|Chase Green Gardens and Gentlemans Row||Enfield|
Chase Green Gardens are on former woodland that became part of Enfield Chase in 1136, with local people retaining common rights. When the Chase was enclosed in 1779 a portion was allotted to villagers as compensation for loss of rights. In 1803 all but 5 hectares of this portion was itself enclosed, later transferred to Enfield UDC in 1898. The New River Loop flows through the gardens, part of the scheme to bring fresh water to London in a conduit from Hertfordshire through Enfield to Islington. The New River Company was set up in 1606 and work began in 1609 with financial backing from James I, and was completed in 1613. In 1890 the portion around Enfield was piped underground thereby making this stretch redundant. It was saved from being infilled by a public campaign to preserve it for its ornamental value and it is essentially a linear lake.
The information shown above was correct at the time of the last update 01/02/2011
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The land was formerly woodland that became part of Enfield Chase in 1136 but to which local people retained common rights for fuel, timber and pasture. When Enfield Chase was enclosed in 1779 a portion was allotted to Enfield villagers as compensation for the loss of their common rights. This portion was itself then enclosed in 1803 except for 5 hectares, which were placed under the management of the church before being transferred to Enfield Urban District Council in 1898. Settlement at Enfield goes back a long way with the area substantially cultivated by the time of the Domesday survey. In 1421 the lands here belonged to the Royal Duchy of Lancaster, which were inherited by Queen Elizabeth I after the death of Henry VIII, along with Worcesters to the north and Elsyng Hall, later the site of Forty Hall (q.v.). She rebuilt the manor house at Enfield on a site which is now occupied by Pearson's Department Store close to the market place and parish church of St Andrew's (q.v.) Such connections with royalty, together with the proximity to London, brought the gentry to Enfield from the C17th onwards, and fine houses were built such as those of Gentleman's Row just north of New River Gardens.
The New River Loop, part of which flows through the Gardens, was engineered by Sir Hugh Myddelton, a goldsmith by trade who, as a member of the House of Commons Committee considering water shortage in London, offered to undertake a scheme to bring water 38 miles from Amwell Springs in Hertfordshire through Enfield to Islington. The New River Company was set up in 1606 by Act of Parliament and work began in 1609 with financial backing from James I, and was completed in 1613. Despite falling into the water during an inspection of the work, the king knighted Myddelton in 1622. Myddelton lived at the top of Bush Hill during the building works at Halliwick House, now demolished, but Myddelton House (q.v.) was named after him when the last governor of the New River Company, Henry Carrington Bowles, built his house in Bulls Cross in 1818. The New River included the full course of Cuffley Brook through Whitewebbs (q.v.), crossed the valley at Salmon's Brook at Bush Hill where there was a lead and timber aqueduct. Another loop followed the course of Pymmes Brook through the Arnos Grove Estate, with a further loop further south. The Whitewebbs, Arnos and Tottenham loops were abandoned when the New River was straightened in 1859 and in 1890 the portion around Enfield village was piped underground thereby making this stretch redundant. It was saved from being infilled by a public campaign to preserve it for its ornamental value and it is essentially a linear lake.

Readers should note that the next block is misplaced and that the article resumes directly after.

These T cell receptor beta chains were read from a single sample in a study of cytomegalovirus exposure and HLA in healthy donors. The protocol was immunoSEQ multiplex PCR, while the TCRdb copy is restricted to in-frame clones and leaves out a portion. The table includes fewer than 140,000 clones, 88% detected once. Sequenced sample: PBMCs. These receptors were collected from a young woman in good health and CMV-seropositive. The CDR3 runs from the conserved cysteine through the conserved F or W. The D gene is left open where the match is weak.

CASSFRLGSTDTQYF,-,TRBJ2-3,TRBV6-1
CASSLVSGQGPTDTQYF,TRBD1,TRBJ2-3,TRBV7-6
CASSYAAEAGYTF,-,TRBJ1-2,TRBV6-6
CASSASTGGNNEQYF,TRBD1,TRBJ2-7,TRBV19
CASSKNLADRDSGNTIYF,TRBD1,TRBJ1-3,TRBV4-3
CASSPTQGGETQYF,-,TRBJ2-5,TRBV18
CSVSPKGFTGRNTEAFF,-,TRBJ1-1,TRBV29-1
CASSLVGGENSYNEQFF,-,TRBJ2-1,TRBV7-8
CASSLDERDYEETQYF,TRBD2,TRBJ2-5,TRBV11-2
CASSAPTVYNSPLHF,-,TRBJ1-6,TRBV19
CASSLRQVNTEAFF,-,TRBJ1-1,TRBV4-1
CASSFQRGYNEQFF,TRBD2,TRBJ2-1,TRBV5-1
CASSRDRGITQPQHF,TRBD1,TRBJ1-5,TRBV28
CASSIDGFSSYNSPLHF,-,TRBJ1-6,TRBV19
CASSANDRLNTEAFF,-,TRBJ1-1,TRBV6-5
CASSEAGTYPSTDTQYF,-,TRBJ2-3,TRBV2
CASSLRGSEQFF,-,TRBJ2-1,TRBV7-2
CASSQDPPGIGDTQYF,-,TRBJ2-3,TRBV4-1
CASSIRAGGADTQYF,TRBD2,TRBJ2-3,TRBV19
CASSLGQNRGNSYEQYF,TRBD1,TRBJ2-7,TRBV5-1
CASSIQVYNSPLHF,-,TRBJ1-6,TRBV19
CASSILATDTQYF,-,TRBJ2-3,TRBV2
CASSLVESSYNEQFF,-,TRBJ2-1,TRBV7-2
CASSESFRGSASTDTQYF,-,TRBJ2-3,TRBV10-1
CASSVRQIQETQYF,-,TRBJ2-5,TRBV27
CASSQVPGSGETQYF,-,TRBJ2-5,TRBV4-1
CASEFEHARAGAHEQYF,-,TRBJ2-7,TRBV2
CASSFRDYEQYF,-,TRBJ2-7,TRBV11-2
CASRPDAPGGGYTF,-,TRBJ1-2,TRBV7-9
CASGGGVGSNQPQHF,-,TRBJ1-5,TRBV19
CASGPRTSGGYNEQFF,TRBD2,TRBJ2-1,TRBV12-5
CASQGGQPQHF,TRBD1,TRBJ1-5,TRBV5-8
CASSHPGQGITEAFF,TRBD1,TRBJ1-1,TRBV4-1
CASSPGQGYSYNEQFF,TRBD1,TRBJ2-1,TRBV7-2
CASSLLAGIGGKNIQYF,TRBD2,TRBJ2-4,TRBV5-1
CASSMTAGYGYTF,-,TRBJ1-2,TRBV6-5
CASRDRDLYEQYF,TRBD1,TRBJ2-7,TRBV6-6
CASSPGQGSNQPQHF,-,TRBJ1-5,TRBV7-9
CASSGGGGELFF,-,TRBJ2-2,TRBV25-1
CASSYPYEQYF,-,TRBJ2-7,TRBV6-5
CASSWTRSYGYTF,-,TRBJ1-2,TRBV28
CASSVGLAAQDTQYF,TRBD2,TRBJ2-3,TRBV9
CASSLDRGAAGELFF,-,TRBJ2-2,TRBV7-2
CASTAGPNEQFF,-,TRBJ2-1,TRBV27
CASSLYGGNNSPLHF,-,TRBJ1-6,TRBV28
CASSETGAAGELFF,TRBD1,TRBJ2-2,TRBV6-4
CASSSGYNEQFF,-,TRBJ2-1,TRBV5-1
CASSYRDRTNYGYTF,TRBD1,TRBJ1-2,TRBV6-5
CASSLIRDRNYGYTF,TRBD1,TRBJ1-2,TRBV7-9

The Gardens have excellent planting of willow, cedar, beech, holly, laurel and yew with roadside planting of limes, and lead into a riverside walk beside a terrace of cottages (River View), with the water crossed by two pretty C19th iron bridges. With the aid of a Heritage Lottery Fund grant of £1.8milliion in 1997, the New River Loop Restoration Project began in 1998 to restore the historic watercourse, listed bridges and railings, and regenerate the timber banks of the New River, providing new seating and resurfacing of paths. A commemorative Millennium Fountain was commissioned from artist Wendy Taylor, which was unveiled in September 2000. An additional HLF grant was secured in April 2001, funding also raised by Enfield Preservation Society and Thames Water undertook works in lieu of match funding.
Revd George Hodson (Church History) and Edward Ford (General History), 'A History of Enfield in the County of Middlesex including its Royal and Ancient Manors, the Chase and the Duchy of Lancaster, with Notices of its Worthies, and its Natural History, Etc. Also an account of The Church and the Charities, and a History of the New River' (Enfield Press, printed by J H Meyers, 1873); David Pam, 'A history of Enfield pt 2: a Victorian suburb 1837-1914', 1992; David Pam, 'The Story of Enfield Chase' (Enfield Preservation Society, 1984); Geoff Garvey & Leigh Hatts 'Country Walks around London' (Mainstream Publishing with London Transport, 1998); Bridget Cherry & Nikolaus Pevsner, The Buildings of England: London 4: North (Penguin, 1998); Arthur Mee 'The King's England: London North of the Thames except the City and Westminster' (Hodder & Stoughton Ltd, 1972); Andrew Duncan 'Walking Village London' (New Holland, 1997); local history leaflets; The Paul Drury Partnership for LB Enfield, 'Enfield Town Conservation Area Character Appraisal', 2006